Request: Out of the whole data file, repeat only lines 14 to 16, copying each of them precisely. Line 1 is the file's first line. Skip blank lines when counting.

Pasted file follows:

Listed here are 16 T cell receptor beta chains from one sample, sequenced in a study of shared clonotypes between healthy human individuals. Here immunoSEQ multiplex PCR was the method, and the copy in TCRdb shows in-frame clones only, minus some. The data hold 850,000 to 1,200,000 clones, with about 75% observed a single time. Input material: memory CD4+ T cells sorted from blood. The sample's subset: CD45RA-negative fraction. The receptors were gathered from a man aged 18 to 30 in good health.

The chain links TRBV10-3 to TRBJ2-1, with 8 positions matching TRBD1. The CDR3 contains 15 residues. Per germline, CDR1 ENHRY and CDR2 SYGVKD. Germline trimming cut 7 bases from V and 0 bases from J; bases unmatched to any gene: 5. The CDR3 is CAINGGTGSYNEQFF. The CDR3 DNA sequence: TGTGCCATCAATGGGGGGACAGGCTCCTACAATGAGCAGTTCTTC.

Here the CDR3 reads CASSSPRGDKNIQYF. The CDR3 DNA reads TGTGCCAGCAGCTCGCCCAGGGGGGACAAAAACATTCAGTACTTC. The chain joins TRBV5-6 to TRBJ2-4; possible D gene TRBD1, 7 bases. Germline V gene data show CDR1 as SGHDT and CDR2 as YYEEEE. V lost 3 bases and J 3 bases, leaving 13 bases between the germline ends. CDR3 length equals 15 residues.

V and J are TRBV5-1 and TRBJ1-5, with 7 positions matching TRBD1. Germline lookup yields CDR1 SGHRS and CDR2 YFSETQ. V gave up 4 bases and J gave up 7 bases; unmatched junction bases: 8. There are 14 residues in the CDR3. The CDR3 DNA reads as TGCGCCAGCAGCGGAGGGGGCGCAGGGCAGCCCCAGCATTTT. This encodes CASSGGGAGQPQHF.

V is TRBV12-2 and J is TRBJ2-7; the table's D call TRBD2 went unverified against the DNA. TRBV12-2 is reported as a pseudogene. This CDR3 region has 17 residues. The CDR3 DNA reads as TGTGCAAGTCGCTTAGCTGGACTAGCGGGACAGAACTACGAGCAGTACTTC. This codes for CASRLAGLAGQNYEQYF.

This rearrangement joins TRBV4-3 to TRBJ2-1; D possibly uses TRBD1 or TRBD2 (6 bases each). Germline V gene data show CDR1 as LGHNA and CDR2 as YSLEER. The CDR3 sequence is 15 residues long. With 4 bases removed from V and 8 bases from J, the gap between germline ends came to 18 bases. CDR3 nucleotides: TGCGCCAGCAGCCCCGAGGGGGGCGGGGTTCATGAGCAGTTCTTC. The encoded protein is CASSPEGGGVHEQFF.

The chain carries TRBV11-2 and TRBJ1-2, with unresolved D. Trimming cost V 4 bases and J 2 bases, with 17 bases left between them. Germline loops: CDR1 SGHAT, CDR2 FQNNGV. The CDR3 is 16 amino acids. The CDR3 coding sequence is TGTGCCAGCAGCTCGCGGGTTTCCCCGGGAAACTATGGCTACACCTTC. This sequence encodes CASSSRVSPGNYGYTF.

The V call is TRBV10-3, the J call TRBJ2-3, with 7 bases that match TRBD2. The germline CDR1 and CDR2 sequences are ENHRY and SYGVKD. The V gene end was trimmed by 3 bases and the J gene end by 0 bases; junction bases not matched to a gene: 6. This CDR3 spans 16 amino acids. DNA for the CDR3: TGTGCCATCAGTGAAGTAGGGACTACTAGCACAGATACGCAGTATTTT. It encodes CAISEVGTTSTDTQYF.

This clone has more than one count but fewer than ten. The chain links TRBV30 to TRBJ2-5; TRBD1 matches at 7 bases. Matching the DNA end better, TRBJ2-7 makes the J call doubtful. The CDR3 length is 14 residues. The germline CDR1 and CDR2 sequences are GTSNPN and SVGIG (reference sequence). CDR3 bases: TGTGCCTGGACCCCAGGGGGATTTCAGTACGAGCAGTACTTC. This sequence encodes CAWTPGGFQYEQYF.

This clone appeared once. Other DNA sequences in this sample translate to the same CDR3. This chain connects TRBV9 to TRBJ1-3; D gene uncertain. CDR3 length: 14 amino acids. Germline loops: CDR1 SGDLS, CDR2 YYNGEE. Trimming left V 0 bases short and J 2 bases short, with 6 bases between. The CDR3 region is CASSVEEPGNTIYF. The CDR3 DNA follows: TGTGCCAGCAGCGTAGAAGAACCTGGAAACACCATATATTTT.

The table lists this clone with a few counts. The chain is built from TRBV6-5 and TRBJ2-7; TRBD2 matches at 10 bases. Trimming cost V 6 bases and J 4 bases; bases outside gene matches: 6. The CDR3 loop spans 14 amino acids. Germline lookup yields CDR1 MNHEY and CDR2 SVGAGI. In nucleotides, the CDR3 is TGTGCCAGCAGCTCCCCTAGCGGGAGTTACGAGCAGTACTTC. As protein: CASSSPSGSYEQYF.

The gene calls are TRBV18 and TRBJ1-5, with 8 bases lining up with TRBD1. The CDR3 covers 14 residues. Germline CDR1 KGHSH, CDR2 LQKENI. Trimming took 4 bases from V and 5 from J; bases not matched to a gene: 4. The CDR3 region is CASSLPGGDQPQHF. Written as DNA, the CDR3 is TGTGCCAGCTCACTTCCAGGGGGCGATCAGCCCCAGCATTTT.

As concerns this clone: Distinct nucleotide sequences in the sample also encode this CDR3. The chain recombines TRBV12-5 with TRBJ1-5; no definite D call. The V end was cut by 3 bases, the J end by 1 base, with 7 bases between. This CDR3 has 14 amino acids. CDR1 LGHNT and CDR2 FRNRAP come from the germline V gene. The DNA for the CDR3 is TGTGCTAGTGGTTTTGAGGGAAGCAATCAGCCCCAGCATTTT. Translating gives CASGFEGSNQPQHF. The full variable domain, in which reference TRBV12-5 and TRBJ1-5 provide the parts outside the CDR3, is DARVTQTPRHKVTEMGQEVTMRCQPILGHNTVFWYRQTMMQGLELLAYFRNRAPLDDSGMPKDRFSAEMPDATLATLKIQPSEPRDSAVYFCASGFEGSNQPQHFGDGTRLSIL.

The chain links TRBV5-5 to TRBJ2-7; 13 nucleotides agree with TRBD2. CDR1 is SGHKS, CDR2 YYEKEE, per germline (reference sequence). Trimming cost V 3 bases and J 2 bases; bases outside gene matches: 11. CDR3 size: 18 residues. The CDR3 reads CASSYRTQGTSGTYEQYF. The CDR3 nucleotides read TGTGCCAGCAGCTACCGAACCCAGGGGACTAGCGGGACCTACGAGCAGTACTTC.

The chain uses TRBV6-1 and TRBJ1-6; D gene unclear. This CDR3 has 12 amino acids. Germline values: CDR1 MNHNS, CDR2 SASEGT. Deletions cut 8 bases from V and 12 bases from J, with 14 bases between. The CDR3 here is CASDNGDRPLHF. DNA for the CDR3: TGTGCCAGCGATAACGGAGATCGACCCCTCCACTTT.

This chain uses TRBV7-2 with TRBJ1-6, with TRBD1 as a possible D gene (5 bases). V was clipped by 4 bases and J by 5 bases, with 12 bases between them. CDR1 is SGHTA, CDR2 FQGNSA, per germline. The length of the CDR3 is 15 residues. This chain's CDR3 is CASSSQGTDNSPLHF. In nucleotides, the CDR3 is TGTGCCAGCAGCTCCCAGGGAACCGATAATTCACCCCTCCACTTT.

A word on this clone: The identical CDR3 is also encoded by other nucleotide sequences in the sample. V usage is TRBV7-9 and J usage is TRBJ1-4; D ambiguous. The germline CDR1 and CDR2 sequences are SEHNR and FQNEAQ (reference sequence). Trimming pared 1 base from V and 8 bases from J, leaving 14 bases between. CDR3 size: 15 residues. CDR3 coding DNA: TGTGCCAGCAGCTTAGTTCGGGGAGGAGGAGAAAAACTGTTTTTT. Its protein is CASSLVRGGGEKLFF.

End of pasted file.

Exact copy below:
The chain links TRBV5-5 to TRBJ2-7; 13 nucleotides agree with TRBD2. CDR1 is SGHKS, CDR2 YYEKEE, per germline (reference sequence). Trimming cost V 3 bases and J 2 bases; bases outside gene matches: 11. CDR3 size: 18 residues. The CDR3 reads CASSYRTQGTSGTYEQYF. The CDR3 nucleotides read TGTGCCAGCAGCTACCGAACCCAGGGGACTAGCGGGACCTACGAGCAGTACTTC.

The chain uses TRBV6-1 and TRBJ1-6; D gene unclear. This CDR3 has 12 amino acids. Germline values: CDR1 MNHNS, CDR2 SASEGT. Deletions cut 8 bases from V and 12 bases from J, with 14 bases between. The CDR3 here is CASDNGDRPLHF. DNA for the CDR3: TGTGCCAGCGATAACGGAGATCGACCCCTCCACTTT.

This chain uses TRBV7-2 with TRBJ1-6, with TRBD1 as a possible D gene (5 bases). V was clipped by 4 bases and J by 5 bases, with 12 bases between them. CDR1 is SGHTA, CDR2 FQGNSA, per germline. The length of the CDR3 is 15 residues. This chain's CDR3 is CASSSQGTDNSPLHF. In nucleotides, the CDR3 is TGTGCCAGCAGCTCCCAGGGAACCGATAATTCACCCCTCCACTTT.